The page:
Every human being is our family. Jesus’ last prayer for His disciples was that they be one as He and His Father were one. God desires oneness in the body of Christ, or the Church, but also within the human family at large. And so the work of the Gospel is the work of radical reconciliation between God and humanity for the reconciliation of all peoples within the human family.”
“I’ve lived in the Bronx my whole life. I was baptized at fourteen and definitely didn’t understand the decision. Raised by a very religious, overbearing, but well-intentioned grandmother and a super chill mom, my relationship with God has often been complex. Church from fourteen through seventeen was my refuge, my place to spend my Saturdays and people to hang with Saturday night, but something changed. People started sleeping in. They started being lethargic, going away to college, and church became this thing you do so God isn’t mad at you. There was no community, no filling of the spirit- just the place you go to be guilt-tripped and fear-mongered about the End Days. It was hard explaining it to people growing up, the Sabbath thing and how I wasn’t Jewish. I dated only one Adventist boy my whole life.
I’m twenty-five now and I’m still building my personal relationship with Christ. I’ve been through so much, seen so much, but it’s the reading I’ve done, online podcasts like Adventist Millennial, and gospel music that makes me wanna cry- and the extra good days when it’s like ‘Wow, God really loves me. It was raining and the train came in two
minutes. I found ten dollars in a shelf at Walmart. I got an encouraging email at work.’ It’s those little things that make me feel looked after by something greater than me keep my faith strong. My mom was recently diagnosed with cancer and I’m scared to death. I haven’t been to church. I’m not even praying as often as I should, but I miss that community. I don’t want anyone to tell me to trust God’s plan- I just want Him to heal my mom.“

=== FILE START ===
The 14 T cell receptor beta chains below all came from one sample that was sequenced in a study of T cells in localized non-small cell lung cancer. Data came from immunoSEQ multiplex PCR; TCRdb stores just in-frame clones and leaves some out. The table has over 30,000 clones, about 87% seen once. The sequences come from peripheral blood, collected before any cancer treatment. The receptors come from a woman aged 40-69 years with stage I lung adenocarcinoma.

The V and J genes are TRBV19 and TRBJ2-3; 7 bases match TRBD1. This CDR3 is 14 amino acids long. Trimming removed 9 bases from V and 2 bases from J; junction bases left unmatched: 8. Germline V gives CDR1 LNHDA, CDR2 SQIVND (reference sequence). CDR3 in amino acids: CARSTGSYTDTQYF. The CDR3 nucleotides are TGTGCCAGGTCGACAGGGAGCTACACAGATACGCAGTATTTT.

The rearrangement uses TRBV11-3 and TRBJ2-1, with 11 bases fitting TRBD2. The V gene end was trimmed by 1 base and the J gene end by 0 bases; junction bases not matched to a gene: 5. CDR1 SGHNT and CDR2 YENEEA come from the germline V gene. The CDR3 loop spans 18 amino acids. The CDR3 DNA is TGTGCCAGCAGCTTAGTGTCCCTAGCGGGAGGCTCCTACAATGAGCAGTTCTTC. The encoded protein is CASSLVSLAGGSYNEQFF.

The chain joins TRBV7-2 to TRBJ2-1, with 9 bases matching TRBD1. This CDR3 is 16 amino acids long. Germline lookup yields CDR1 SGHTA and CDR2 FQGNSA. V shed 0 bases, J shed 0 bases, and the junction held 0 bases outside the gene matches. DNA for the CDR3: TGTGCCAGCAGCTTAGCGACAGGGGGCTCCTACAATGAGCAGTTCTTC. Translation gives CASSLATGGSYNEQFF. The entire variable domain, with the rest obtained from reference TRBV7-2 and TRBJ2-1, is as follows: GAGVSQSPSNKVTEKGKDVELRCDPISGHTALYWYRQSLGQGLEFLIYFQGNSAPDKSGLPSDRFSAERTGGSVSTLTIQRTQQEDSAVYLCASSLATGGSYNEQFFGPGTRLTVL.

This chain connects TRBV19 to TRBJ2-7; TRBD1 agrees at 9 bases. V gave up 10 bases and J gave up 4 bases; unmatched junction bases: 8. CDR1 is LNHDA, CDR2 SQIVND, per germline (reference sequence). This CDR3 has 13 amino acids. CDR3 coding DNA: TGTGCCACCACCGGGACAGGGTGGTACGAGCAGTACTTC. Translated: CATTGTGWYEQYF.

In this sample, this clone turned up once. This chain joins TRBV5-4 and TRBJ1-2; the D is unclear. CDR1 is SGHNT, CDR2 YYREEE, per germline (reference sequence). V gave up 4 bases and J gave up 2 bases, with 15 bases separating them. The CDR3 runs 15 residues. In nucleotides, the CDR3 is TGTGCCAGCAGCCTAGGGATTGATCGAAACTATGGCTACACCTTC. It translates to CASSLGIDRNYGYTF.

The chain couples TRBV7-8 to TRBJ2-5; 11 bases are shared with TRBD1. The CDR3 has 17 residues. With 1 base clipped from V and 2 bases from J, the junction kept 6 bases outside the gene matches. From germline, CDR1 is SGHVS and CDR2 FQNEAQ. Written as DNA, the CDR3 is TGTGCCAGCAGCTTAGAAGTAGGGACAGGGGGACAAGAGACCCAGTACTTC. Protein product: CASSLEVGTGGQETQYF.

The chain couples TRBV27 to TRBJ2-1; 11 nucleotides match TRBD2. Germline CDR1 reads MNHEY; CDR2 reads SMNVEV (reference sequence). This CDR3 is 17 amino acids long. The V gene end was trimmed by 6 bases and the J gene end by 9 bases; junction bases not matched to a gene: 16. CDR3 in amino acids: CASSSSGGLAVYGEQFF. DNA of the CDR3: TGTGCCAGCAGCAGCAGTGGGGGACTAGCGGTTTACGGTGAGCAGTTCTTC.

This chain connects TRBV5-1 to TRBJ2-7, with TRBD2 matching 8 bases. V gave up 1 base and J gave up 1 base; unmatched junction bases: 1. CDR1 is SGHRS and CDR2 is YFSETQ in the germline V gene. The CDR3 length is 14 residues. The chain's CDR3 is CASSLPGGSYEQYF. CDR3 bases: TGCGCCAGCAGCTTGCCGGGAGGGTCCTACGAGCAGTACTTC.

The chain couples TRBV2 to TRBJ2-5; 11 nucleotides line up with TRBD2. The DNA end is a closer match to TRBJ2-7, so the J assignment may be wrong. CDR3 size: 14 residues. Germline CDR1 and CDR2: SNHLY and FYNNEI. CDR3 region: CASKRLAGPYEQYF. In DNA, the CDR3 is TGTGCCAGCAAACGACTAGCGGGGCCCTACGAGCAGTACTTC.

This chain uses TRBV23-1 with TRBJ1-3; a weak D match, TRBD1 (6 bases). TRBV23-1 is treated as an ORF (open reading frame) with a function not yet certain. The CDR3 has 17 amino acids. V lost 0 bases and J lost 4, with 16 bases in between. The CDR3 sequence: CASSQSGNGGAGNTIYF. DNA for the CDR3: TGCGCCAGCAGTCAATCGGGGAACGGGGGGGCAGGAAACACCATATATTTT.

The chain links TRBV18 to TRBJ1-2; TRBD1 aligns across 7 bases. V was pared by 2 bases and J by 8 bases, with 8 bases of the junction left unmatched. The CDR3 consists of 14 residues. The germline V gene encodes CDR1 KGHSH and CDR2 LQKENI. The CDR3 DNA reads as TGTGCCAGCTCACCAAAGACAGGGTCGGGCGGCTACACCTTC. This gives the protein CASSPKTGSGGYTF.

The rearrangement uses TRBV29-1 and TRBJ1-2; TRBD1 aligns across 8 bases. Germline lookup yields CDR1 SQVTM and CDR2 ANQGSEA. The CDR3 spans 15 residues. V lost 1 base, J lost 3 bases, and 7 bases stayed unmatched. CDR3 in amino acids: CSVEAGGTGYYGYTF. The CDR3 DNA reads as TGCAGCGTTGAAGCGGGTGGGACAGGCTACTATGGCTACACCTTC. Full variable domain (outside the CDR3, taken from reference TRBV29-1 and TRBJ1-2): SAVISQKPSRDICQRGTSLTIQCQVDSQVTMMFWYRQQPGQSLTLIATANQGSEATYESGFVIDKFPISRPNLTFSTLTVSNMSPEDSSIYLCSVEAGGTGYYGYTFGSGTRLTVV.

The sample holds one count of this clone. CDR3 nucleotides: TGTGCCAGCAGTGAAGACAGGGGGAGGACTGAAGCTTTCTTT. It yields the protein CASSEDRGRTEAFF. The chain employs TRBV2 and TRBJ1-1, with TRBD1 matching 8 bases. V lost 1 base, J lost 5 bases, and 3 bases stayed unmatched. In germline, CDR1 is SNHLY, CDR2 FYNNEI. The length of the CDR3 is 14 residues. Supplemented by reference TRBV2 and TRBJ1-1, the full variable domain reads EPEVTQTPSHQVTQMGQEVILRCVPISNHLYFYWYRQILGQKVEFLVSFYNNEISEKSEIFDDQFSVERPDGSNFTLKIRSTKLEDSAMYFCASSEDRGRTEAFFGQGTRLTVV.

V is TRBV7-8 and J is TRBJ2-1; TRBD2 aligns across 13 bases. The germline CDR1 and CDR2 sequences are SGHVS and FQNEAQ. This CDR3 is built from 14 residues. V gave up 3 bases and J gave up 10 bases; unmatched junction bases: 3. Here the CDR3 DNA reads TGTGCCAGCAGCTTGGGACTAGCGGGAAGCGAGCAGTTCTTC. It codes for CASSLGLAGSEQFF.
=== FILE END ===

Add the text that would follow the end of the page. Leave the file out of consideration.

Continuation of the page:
“I started to realize that I didn’t really even have my own faith. The deeper I dug the more I came to realize that my belief system was that of my parents, my pastor, my teachers. As a child I was content to follow those I loved and trusted, but once I got out on my own the foundations of my faith started to crumble. I left the church for a number of years because I thought my faith was a sham, when in actuality it simply wasn’t mine; it was someone else’s.
Eventually God pulled me back to Him and I started a journey of building back my faith from the ground up. I believe the one life event that really helped to shape the faith I hold so dear today was my time at Southwestern Adventist University. At SWAU I had the opportunity to ask questions, receive advice and guidance, wrestle with issues and strengthen my relationship with Christ and fellow humans. The faith that I have today looks completely different from my faith of yesteryear. I’m not saying that my old beliefs bad, but they weren’t truly mine. University gave me the opportunity to not only surround myself with people that believed like me, but also people who had theology much different than mine. Don’t discount others’ journey, even when it looks much different than yours. Dialogue and debate can give us insights that we may have never thought of before. Even if our beliefs don’t change, we can gain better understanding and empathy concerning others’ positions.
If we want our faith to be transformative and strong, it must be our own. Building your belief system takes time. Sometimes it hurts. Sometimes it is scary. Sometimes it is exciting, invigorating and life-giving. I thank SWAU for the opportunity to mature in my walk with Christ and with others who were also building their faith. I thank God for being patient with me as I wrestled with Him, and for also sending His Spirit to guide me along the way. I am still growing in my faith and I hope I never feel content enough to stop.”